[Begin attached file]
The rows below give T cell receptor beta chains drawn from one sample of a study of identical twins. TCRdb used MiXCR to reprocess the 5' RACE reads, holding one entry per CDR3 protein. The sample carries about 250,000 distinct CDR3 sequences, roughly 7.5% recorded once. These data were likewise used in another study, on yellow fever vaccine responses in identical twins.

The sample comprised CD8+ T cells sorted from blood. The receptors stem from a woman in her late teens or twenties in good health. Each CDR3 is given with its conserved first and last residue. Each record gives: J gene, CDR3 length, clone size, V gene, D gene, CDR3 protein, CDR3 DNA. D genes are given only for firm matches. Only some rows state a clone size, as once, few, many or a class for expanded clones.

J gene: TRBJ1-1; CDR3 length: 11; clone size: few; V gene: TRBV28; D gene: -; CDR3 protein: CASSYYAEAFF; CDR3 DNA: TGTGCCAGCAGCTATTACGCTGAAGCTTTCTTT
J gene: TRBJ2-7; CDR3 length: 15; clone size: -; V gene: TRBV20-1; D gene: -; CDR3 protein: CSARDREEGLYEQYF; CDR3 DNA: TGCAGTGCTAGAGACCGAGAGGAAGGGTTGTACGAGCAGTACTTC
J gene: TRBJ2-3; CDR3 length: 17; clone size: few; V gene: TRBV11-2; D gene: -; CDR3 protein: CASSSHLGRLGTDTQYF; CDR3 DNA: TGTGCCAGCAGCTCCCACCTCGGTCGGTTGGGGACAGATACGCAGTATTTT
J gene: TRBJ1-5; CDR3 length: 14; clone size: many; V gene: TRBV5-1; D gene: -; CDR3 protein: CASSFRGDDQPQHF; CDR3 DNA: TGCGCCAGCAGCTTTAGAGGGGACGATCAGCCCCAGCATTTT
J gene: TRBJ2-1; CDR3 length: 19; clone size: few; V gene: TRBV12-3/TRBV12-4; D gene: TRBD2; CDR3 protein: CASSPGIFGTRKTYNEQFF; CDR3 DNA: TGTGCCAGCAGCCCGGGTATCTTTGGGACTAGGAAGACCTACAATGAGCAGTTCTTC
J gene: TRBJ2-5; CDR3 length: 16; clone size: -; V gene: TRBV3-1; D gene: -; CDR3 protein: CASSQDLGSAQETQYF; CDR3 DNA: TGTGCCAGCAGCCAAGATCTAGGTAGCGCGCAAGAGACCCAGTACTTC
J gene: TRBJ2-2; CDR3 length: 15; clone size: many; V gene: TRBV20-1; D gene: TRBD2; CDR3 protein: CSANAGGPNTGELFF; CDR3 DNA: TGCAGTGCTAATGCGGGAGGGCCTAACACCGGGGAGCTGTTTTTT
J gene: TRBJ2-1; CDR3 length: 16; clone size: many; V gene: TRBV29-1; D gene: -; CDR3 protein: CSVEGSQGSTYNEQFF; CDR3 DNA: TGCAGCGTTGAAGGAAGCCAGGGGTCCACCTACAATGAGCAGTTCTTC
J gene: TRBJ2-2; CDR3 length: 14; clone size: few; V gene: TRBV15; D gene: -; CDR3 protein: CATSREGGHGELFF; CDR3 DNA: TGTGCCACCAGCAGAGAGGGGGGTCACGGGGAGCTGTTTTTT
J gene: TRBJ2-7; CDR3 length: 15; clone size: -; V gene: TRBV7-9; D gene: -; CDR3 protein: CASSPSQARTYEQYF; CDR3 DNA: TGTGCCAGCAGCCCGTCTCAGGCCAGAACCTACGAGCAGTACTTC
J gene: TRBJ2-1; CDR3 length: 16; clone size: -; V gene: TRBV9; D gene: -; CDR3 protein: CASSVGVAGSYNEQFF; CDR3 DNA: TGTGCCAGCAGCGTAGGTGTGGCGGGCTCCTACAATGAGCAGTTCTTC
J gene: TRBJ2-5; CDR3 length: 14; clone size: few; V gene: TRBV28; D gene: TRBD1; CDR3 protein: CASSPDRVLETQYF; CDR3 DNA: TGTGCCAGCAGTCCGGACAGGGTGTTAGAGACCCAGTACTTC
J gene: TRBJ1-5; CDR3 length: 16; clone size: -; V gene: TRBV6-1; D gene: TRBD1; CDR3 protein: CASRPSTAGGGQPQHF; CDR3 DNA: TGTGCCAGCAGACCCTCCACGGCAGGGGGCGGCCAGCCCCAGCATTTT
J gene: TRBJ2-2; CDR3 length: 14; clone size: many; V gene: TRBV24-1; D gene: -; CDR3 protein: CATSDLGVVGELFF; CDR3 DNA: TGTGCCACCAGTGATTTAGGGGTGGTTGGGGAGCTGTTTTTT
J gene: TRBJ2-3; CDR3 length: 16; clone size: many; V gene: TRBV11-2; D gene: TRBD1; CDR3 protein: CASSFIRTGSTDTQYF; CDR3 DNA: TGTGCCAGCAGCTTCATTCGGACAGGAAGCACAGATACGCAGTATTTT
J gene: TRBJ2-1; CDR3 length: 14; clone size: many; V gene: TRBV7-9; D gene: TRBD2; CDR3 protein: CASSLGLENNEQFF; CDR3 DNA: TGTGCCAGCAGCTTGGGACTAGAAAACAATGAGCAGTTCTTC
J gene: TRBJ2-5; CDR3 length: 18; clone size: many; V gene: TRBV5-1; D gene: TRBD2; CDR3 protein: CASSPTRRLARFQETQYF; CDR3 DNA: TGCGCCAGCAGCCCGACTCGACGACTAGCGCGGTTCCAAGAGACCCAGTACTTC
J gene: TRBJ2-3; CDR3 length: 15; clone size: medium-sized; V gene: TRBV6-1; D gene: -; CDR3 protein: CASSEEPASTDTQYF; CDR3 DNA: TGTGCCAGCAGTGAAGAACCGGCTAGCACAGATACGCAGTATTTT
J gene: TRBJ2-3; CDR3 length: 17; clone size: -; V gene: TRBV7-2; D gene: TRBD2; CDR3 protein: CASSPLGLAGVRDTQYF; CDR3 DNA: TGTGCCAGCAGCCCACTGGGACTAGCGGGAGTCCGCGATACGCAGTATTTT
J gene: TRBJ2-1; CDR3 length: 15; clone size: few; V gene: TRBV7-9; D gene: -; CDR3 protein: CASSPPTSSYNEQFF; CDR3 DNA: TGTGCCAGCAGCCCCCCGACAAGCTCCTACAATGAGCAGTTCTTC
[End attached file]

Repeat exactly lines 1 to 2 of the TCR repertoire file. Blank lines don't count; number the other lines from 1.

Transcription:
The rows below give T cell receptor beta chains drawn from one sample of a study of identical twins. TCRdb used MiXCR to reprocess the 5' RACE reads, holding one entry per CDR3 protein. The sample carries about 250,000 distinct CDR3 sequences, roughly 7.5% recorded once. These data were likewise used in another study, on yellow fever vaccine responses in identical twins.

The sample comprised CD8+ T cells sorted from blood. The receptors stem from a woman in her late teens or twenties in good health. Each CDR3 is given with its conserved first and last residue. Each record gives: J gene, CDR3 length, clone size, V gene, D gene, CDR3 protein, CDR3 DNA. D genes are given only for firm matches. Only some rows state a clone size, as once, few, many or a class for expanded clones.